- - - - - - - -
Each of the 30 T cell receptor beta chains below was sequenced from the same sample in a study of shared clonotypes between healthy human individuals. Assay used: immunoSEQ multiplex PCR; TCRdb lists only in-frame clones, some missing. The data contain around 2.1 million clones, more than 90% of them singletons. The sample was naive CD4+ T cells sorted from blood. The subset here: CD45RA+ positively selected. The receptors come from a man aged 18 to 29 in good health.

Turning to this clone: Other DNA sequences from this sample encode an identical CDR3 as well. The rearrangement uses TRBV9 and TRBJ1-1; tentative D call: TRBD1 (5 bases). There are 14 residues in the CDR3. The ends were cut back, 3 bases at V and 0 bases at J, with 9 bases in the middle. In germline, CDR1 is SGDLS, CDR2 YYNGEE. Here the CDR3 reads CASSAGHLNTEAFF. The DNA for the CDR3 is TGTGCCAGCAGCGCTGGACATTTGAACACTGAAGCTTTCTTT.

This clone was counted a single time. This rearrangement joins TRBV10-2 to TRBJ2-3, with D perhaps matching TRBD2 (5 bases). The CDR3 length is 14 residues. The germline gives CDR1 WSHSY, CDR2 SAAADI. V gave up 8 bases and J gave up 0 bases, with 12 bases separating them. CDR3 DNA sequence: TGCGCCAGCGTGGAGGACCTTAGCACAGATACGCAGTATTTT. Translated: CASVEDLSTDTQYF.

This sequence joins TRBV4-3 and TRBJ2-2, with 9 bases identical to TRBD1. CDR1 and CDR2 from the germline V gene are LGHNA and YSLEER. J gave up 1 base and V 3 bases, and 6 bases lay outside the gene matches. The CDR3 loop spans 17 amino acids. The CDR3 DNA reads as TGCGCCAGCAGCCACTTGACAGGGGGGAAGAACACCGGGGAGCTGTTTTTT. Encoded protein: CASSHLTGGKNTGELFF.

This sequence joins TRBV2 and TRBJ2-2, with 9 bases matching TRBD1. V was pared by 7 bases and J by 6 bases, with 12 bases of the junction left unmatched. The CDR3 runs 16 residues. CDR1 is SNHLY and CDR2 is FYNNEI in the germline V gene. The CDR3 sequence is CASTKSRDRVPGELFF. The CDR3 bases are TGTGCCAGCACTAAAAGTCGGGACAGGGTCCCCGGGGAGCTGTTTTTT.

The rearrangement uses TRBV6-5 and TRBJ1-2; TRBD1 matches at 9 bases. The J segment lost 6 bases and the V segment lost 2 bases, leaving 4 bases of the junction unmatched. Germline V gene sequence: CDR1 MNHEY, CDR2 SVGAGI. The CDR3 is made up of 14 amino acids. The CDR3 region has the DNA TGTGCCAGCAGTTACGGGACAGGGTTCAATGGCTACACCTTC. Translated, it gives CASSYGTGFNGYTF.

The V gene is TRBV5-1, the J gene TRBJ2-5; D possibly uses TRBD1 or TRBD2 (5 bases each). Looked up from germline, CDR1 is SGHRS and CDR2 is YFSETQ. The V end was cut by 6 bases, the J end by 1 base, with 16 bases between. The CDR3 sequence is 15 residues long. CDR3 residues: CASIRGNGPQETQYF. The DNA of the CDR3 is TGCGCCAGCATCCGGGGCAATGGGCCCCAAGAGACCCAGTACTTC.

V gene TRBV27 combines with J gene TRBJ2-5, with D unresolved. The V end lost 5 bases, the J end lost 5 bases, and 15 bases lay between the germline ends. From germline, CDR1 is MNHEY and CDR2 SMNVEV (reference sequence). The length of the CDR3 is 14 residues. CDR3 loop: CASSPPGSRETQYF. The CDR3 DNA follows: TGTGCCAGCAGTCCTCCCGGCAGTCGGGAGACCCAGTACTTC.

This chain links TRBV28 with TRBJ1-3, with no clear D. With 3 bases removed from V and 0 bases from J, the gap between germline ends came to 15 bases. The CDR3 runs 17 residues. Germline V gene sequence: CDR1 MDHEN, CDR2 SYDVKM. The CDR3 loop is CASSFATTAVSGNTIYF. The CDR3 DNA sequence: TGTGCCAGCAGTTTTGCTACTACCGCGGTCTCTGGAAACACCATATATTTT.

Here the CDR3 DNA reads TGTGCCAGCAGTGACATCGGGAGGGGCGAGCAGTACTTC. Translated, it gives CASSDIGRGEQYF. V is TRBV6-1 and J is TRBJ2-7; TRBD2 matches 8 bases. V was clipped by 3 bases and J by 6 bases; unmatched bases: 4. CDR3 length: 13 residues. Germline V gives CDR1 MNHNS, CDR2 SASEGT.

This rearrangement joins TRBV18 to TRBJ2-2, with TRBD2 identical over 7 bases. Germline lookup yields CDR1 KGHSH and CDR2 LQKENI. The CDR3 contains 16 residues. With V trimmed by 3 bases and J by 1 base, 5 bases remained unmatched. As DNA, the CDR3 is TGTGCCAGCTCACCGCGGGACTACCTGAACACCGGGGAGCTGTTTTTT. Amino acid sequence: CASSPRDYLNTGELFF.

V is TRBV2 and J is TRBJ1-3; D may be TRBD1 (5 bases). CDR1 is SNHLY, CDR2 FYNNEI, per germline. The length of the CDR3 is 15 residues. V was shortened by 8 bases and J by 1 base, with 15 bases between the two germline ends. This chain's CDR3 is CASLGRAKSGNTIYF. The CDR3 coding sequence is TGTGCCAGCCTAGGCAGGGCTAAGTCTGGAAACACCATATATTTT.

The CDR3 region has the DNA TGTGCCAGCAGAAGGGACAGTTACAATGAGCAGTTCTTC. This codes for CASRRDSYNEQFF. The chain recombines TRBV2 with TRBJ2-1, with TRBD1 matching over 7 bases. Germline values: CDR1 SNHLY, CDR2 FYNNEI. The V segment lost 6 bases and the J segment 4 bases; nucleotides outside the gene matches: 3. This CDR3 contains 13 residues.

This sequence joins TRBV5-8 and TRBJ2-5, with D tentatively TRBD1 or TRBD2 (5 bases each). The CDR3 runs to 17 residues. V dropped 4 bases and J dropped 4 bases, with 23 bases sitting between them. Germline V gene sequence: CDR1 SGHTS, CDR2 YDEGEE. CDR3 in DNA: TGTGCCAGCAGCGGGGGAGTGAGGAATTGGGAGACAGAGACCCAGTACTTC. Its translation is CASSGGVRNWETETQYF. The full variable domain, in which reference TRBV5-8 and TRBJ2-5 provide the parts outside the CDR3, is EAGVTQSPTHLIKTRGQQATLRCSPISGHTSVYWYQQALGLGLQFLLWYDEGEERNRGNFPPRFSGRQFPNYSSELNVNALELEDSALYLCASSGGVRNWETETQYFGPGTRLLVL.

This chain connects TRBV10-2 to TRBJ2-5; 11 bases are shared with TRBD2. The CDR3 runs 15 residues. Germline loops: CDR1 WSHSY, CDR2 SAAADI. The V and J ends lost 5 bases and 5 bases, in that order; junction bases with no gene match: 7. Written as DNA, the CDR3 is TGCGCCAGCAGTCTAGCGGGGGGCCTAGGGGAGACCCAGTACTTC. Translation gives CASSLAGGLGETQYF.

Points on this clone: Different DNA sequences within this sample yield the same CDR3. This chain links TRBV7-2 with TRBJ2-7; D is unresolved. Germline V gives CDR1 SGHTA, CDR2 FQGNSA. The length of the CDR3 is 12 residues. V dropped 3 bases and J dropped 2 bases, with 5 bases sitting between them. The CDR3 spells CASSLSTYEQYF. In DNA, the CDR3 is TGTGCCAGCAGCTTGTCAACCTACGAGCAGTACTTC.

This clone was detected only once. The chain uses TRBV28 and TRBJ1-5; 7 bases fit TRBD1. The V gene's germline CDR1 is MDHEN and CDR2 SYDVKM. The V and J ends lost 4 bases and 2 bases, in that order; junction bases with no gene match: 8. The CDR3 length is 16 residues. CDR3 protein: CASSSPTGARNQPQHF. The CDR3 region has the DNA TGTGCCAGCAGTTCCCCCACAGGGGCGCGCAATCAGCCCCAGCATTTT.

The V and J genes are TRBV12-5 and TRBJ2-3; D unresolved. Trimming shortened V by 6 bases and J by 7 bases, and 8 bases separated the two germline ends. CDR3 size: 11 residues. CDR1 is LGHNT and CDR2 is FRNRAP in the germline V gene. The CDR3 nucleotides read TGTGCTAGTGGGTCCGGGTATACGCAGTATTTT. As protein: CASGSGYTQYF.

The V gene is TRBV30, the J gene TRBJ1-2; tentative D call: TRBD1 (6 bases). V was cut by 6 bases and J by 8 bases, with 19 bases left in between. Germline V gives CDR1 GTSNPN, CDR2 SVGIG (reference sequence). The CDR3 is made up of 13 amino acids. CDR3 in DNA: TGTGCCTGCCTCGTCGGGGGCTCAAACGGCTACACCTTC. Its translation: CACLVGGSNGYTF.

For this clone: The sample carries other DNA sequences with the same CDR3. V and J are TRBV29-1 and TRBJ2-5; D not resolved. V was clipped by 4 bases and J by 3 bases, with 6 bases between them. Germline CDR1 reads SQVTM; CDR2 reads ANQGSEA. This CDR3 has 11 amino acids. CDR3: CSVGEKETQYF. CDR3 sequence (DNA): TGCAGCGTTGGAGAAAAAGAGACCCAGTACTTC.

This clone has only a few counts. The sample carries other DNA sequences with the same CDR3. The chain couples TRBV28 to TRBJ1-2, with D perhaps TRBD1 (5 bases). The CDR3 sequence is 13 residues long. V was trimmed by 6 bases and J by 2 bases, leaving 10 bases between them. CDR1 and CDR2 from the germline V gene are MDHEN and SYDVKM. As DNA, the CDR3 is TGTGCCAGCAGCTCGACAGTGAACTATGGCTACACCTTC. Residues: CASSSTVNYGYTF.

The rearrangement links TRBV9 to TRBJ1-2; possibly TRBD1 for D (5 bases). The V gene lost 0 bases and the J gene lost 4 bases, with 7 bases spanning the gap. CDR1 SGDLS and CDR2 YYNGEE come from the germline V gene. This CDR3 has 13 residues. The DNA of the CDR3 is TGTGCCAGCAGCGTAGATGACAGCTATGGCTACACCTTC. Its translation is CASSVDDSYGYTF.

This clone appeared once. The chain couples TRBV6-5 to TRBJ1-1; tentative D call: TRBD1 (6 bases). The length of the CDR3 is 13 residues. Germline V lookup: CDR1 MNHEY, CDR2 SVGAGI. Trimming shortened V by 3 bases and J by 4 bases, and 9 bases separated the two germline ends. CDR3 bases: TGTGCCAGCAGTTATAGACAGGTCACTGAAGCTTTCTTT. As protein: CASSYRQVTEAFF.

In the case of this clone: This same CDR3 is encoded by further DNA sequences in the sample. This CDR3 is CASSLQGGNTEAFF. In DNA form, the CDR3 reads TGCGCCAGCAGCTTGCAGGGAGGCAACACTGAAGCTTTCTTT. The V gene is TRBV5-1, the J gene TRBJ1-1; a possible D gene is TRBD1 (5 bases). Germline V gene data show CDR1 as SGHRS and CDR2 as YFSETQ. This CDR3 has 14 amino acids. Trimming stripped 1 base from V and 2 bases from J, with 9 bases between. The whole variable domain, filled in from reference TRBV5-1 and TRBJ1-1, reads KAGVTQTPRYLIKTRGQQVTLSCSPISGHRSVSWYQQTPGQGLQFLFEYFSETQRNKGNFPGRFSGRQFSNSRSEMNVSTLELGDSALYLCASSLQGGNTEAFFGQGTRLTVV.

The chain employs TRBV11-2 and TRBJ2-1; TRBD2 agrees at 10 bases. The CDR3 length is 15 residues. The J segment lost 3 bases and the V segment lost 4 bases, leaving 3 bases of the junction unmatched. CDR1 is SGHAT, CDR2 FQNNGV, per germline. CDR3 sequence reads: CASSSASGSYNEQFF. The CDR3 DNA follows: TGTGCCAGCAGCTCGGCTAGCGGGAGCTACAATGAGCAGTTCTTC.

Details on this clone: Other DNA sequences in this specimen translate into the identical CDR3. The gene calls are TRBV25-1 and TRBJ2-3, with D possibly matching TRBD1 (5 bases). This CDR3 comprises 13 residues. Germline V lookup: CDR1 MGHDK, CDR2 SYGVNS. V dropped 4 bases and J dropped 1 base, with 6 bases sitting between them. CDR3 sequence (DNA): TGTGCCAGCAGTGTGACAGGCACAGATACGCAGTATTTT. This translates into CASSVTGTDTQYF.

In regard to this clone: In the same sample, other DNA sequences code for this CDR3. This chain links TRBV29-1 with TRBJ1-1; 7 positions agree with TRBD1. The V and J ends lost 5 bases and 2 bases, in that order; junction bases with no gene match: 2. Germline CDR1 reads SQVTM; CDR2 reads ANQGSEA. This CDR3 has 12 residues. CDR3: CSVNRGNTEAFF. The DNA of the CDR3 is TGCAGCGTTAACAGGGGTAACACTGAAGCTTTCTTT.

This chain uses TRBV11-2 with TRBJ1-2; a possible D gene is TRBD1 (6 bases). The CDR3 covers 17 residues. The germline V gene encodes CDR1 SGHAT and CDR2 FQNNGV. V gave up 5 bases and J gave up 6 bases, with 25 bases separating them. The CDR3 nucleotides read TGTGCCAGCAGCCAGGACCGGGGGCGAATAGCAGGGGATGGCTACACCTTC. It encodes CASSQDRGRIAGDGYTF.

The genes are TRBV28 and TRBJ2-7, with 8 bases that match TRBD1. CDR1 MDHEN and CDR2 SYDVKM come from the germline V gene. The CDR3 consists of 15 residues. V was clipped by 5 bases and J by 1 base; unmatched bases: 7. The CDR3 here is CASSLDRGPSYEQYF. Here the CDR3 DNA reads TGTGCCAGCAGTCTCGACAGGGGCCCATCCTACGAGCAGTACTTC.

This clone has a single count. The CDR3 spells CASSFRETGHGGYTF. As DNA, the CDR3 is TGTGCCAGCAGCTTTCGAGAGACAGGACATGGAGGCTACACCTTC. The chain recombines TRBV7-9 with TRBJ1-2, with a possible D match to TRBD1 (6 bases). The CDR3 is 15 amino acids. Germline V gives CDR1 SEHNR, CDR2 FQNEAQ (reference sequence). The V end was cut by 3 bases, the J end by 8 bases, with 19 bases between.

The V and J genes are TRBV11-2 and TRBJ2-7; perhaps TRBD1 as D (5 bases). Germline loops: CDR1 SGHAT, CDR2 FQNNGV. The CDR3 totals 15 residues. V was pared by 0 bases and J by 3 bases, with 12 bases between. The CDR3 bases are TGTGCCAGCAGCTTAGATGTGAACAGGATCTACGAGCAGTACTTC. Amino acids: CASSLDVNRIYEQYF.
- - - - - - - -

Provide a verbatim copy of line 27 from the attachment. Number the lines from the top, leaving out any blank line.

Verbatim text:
In regard to this clone: In the same sample, other DNA sequences code for this CDR3. This chain links TRBV29-1 with TRBJ1-1; 7 positions agree with TRBD1. The V and J ends lost 5 bases and 2 bases, in that order; junction bases with no gene match: 2. Germline CDR1 reads SQVTM; CDR2 reads ANQGSEA. This CDR3 has 12 residues. CDR3: CSVNRGNTEAFF. The DNA of the CDR3 is TGCAGCGTTAACAGGGGTAACACTGAAGCTTTCTTT.